While tkIS has several apprentices currently advancing through the process, 16 new apprentices were taken on in October, eight on Mechanical Fitter and eight on Metal Machinist (milling and turning) apprenticeships. “Eventually we hope that some of the Mechanical Fitters will become Mechanical and Electrical Fitters or Millwrights, but this will take at least an additional year to fully satisfy the electrical requirements of the programme,” he adds.
Describing the selection process Potgieter says that the new intake was first invited to submit CVs with a minimum entry criteria of grade 12 with maths and science or N3 with maths and science. Those that met all the criteria were put through a Dover battery test to determine their aptitude with regards to the mechanical trades. The top 30 students were invited to participate in a six-weeks evaluation and selection programme. “It is critical to select people with the practical potential and aptitude to function in the workshop environment,” Potgieter explains.
“As we are a German company, once we get QCTO accreditation, we aim to couple the apprenticeship with the German qualifications,” Bouwer continues. “Through TUV, our apprentices will receive an additional German equivalent qualification – and the two curricula have already been aligned,” he says.
“We are using the standard German workpieces, which are more complex and better represent real work requirements than those typically used here. We have also adopted a project from the Brazilian programme: every apprentice will be required to build a 30-component model of a manually operated cement mixer that is fabricated from parts built during every stage of the programme, from basic to advanced levels,” says Potgieter.
From a work related practical perspective, Bouwer notes a host of typical products manufactured by the thyssenkrupp Industrial Solutions Service Centre in Chloorkop: “Over there is a bogey wheel for the stackers we have sold to one of our mining customers,” he points out. “We are locally manufacturing all the bogies for the stackers sold to this company.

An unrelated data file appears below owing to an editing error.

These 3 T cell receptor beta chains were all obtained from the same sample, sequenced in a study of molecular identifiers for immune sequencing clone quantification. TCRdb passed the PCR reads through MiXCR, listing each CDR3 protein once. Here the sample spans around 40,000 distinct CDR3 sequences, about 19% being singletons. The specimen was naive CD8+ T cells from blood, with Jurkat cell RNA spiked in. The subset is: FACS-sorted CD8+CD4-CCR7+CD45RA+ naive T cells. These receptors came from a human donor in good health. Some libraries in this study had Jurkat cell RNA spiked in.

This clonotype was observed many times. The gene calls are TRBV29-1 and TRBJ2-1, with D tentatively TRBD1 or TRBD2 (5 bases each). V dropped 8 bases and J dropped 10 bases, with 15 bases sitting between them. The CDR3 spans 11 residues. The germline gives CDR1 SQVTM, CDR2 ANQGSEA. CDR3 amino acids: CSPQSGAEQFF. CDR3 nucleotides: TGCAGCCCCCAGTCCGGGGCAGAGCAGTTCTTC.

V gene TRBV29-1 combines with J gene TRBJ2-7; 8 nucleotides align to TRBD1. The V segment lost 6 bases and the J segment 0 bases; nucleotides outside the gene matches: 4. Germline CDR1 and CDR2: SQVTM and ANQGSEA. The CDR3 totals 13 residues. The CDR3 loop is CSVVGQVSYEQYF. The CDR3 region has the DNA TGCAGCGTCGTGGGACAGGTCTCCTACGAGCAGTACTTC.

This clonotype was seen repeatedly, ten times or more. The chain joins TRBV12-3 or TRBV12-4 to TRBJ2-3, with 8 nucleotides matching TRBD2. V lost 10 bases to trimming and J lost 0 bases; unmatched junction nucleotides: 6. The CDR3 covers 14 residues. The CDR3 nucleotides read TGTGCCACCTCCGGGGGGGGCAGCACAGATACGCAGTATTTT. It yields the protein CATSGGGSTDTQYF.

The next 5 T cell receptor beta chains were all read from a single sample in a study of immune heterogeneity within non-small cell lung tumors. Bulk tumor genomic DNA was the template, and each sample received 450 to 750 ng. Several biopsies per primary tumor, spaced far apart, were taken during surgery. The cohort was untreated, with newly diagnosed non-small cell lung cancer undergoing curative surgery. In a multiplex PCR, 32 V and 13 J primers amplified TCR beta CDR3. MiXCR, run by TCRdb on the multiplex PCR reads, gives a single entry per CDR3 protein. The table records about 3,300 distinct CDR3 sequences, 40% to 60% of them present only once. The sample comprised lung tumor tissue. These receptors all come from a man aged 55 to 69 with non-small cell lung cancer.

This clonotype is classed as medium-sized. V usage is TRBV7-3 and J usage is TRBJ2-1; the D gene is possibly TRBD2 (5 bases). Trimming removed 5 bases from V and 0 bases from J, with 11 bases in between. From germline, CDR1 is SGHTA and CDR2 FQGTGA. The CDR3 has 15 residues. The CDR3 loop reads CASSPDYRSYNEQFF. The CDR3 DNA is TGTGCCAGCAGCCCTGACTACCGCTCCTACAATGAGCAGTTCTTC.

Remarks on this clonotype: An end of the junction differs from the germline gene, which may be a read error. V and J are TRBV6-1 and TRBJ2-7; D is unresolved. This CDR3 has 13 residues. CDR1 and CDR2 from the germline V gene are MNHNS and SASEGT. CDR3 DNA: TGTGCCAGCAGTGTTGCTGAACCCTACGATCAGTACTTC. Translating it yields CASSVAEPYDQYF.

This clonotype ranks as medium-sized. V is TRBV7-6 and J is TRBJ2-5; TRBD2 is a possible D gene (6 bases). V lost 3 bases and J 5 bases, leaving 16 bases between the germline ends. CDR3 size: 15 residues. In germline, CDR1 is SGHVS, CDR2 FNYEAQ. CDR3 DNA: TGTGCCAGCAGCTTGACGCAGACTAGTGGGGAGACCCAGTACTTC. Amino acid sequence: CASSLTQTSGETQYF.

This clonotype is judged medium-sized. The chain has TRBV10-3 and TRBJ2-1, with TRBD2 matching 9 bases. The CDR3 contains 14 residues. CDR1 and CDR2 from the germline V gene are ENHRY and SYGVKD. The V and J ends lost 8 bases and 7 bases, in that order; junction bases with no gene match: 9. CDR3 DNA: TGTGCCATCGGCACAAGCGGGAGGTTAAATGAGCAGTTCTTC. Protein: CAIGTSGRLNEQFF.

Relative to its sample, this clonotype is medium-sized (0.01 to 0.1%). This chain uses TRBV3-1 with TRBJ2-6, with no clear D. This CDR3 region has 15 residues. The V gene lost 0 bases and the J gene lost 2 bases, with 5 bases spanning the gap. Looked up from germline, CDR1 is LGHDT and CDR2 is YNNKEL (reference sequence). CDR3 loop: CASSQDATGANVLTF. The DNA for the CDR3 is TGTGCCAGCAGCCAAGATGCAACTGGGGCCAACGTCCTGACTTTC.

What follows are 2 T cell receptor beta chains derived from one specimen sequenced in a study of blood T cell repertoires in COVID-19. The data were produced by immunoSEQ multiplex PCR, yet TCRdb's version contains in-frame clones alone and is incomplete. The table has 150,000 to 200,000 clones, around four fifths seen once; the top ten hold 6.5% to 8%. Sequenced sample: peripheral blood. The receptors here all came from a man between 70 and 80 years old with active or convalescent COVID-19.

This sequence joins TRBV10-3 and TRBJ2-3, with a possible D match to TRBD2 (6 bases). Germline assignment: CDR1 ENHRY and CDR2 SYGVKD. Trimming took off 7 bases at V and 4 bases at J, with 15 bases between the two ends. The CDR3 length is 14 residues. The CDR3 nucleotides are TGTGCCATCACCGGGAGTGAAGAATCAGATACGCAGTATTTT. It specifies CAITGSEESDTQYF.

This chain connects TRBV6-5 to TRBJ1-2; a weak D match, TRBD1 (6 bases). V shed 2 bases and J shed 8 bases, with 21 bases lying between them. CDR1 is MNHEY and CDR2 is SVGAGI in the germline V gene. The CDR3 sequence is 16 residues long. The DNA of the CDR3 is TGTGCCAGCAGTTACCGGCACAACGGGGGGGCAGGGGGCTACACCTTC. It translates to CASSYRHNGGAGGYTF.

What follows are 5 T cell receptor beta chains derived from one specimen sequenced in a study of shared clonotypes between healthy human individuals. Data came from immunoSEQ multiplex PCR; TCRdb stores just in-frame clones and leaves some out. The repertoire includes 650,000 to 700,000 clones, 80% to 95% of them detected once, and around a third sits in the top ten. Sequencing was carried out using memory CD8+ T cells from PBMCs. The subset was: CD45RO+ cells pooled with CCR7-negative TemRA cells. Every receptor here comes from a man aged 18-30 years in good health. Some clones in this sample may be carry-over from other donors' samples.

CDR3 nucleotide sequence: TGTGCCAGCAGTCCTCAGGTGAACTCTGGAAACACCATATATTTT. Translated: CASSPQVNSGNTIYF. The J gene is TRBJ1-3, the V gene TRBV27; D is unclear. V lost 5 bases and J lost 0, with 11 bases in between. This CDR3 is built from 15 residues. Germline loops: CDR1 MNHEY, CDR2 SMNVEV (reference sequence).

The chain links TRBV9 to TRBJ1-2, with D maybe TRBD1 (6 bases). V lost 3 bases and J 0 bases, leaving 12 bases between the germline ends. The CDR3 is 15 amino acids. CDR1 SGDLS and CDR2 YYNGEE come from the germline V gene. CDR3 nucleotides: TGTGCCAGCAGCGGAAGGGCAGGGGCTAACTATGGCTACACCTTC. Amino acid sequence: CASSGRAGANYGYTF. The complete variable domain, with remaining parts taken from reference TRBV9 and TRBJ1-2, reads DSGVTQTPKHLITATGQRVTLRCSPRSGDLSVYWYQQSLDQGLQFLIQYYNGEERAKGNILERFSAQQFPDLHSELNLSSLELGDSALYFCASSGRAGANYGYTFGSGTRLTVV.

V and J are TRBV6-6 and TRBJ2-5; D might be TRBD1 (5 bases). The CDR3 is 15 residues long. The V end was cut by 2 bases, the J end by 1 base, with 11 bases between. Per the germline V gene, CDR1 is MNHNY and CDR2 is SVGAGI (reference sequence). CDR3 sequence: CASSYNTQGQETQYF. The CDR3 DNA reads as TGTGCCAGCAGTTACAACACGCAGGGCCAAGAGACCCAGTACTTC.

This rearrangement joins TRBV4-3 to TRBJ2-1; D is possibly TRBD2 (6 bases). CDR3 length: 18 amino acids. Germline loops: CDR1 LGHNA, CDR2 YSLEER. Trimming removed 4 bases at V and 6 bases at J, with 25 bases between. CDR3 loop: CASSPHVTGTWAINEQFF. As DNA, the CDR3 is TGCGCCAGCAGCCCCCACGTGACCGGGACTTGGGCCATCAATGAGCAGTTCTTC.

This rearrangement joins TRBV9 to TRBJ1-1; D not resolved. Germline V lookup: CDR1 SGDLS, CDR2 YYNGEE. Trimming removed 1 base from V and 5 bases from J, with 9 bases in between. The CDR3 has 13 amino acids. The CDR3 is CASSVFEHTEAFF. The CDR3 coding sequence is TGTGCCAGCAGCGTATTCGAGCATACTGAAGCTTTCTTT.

“And while we have long been doing manufacturing and refurbishment work for our HPGR (high pressure grind roll) crushers here: disassembling and remanufacturing the studded grind rollers, for example, the materials handling side of the business is relatively new to us. With the merger, though, localisation has increased significantly and a lot of the parts that used to be imported from overseas service providers and manufacturers are now manufactured at this service centre,” he says
He cites slipper pads for the very big grinding mills as an example. “These are actually white metal bearing pads that run on an oil film. An oil port in the centre of the pad forces oil into and between the pad and the rotating mill bearing surfaces. Under pressure, the oil lifts the mill and creates a film of oil over which the mill can rotate,” Bouwer explains, adding that learning how to mill highly accurate components such as these gives Metal Machinist apprentices the necessary skills needed for long and fruitful careers.
In addition to apprenticeship training, the thyssenkrupp Training Academy also offers customer training on best maintenance and repair practises for all of its equipment: stackers, reclaimers and drum reclaimer, HPGRs, conveyors, crushers, ship loaders and much more.
“We have established a schedule of courses across the year, each specific to a machine, which helps maintenance professionals to optimise site operations that use thyssenkrupp equipment,” says Bouwer.
Generally limited to four to five days, as soon as possible after the training customers are taken onsite to unpack the knowledge gained and to make it real. “We strive to help operators and maintenance personnel to understand changeout and maintenance procedures and to develop a feel for the diagnostic side. You will be amazed at how much a walk around our equipment with a specialist can reveal about how well or badly maintenance practices are being applied,” he notes.
“This new training academy strives to offer good quality training that results in transferable skills. We want to make 100% sure that when an artisan or customer leaves one of our courses or apprenticeships, they take with them the essential skills needed for their trade.
“For people to become artisans, they must start with a natural feel for mechanics. But most critically, they need knowledge and real work experience so they can develop the transferable skills that are desperately needed on all of our industrial sites.
“By teaching them how to use their natural talent properly, they will develop skills sets that can be used for a lifetime on a host of different applications,” Bouwer concludes.